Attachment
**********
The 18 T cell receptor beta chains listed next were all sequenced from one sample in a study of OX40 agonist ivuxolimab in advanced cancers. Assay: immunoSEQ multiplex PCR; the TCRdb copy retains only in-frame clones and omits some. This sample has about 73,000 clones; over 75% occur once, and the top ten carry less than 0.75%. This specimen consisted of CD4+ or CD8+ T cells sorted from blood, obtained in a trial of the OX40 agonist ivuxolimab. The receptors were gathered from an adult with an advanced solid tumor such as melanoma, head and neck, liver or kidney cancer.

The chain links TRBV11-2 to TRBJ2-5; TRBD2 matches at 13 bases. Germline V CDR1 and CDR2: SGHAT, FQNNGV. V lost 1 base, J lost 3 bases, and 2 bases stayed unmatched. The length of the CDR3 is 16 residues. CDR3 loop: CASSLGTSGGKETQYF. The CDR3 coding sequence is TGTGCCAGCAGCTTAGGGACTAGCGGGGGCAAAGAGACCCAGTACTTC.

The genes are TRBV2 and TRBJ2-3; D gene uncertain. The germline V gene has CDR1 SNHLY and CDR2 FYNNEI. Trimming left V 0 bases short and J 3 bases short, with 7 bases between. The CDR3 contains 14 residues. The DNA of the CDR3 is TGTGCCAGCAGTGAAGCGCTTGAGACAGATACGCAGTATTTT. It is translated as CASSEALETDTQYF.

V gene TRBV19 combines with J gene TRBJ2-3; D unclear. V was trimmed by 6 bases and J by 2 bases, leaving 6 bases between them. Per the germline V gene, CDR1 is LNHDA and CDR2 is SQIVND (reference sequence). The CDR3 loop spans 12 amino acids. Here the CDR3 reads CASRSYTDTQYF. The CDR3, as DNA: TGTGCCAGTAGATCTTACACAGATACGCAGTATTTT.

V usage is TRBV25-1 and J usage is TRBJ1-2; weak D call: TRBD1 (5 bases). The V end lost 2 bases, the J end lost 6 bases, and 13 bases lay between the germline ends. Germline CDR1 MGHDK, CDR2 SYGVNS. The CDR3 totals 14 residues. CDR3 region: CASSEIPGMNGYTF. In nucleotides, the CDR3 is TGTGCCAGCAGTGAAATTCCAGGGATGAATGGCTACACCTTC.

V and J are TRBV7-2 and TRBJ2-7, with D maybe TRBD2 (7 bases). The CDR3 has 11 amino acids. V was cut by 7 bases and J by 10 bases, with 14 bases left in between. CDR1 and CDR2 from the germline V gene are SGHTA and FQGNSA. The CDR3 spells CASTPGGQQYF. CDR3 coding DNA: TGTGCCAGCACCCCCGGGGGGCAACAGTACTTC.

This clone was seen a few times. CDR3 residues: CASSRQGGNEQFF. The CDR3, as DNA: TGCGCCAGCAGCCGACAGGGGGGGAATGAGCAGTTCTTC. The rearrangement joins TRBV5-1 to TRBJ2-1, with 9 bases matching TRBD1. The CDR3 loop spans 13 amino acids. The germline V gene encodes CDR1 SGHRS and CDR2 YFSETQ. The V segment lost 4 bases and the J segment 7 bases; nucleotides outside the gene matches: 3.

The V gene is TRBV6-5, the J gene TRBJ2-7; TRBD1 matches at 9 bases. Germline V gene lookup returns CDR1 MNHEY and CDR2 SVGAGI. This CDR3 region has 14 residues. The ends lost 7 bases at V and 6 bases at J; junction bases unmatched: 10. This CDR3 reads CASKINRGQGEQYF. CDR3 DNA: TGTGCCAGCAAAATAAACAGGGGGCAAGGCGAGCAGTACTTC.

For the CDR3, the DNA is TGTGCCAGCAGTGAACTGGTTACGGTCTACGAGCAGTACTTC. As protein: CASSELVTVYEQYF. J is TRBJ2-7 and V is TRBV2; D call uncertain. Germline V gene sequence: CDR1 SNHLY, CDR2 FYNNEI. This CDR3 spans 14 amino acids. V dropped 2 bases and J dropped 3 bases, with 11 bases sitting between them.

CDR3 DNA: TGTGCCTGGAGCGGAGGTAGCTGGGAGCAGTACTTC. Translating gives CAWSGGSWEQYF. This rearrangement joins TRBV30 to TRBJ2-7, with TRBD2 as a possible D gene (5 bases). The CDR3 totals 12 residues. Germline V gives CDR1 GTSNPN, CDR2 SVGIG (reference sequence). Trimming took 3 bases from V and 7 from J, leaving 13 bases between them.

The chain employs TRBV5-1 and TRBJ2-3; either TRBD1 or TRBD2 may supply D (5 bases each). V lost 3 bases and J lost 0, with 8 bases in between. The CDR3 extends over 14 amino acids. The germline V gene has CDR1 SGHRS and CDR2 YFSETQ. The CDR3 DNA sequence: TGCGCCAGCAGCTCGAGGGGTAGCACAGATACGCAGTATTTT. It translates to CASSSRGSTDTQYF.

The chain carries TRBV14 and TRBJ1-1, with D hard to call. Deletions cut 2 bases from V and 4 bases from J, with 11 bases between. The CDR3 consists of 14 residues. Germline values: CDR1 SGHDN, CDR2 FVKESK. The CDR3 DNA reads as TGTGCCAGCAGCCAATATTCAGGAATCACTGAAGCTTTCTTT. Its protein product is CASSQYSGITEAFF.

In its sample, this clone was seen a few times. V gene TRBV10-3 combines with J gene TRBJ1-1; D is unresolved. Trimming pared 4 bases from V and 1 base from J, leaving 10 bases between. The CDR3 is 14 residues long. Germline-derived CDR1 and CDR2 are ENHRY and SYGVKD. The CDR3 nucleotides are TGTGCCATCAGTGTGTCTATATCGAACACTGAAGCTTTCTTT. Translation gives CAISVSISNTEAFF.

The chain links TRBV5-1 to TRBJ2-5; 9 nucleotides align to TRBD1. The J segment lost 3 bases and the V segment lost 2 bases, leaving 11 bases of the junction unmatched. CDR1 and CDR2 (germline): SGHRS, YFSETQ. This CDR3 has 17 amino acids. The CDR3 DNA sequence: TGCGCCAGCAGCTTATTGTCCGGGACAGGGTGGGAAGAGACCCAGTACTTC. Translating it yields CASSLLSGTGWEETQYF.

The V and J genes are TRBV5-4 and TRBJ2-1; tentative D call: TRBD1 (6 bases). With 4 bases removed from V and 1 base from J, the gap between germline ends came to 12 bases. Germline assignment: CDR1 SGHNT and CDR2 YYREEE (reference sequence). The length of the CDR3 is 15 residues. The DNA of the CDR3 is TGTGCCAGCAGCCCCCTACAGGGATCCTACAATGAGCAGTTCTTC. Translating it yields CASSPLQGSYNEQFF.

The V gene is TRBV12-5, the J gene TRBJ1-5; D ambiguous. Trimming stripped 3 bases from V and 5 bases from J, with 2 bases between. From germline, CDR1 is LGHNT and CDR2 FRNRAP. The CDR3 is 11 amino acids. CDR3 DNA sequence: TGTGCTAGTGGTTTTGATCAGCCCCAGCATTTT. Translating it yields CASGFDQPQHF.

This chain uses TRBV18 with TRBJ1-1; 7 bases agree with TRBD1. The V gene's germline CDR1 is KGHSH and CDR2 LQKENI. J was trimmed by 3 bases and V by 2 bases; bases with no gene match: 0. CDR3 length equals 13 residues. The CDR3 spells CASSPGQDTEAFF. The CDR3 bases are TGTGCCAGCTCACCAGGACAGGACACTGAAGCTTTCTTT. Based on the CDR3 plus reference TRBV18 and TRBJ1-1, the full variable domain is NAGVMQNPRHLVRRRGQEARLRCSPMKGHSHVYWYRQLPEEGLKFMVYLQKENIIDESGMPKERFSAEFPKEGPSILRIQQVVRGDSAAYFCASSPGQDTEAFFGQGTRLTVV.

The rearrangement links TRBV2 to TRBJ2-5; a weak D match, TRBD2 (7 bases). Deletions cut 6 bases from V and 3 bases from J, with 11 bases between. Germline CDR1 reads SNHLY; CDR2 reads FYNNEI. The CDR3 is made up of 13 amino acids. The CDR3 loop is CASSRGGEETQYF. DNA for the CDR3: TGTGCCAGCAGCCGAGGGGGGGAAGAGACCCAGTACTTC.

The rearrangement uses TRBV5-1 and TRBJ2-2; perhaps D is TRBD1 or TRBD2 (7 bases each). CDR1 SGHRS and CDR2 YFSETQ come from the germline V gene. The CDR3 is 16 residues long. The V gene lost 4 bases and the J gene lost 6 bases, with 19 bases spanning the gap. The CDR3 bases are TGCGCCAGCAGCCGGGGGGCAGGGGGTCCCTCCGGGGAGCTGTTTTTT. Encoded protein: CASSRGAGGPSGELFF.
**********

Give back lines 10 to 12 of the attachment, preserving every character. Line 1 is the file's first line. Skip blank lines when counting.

CDR3 DNA: TGTGCCTGGAGCGGAGGTAGCTGGGAGCAGTACTTC. Translating gives CAWSGGSWEQYF. This rearrangement joins TRBV30 to TRBJ2-7, with TRBD2 as a possible D gene (5 bases). The CDR3 totals 12 residues. Germline V gives CDR1 GTSNPN, CDR2 SVGIG (reference sequence). Trimming took 3 bases from V and 7 from J, leaving 13 bases between them.

The chain employs TRBV5-1 and TRBJ2-3; either TRBD1 or TRBD2 may supply D (5 bases each). V lost 3 bases and J lost 0, with 8 bases in between. The CDR3 extends over 14 amino acids. The germline V gene has CDR1 SGHRS and CDR2 YFSETQ. The CDR3 DNA sequence: TGCGCCAGCAGCTCGAGGGGTAGCACAGATACGCAGTATTTT. It translates to CASSSRGSTDTQYF.

The chain carries TRBV14 and TRBJ1-1, with D hard to call. Deletions cut 2 bases from V and 4 bases from J, with 11 bases between. The CDR3 consists of 14 residues. Germline values: CDR1 SGHDN, CDR2 FVKESK. The CDR3 DNA reads as TGTGCCAGCAGCCAATATTCAGGAATCACTGAAGCTTTCTTT. Its protein product is CASSQYSGITEAFF.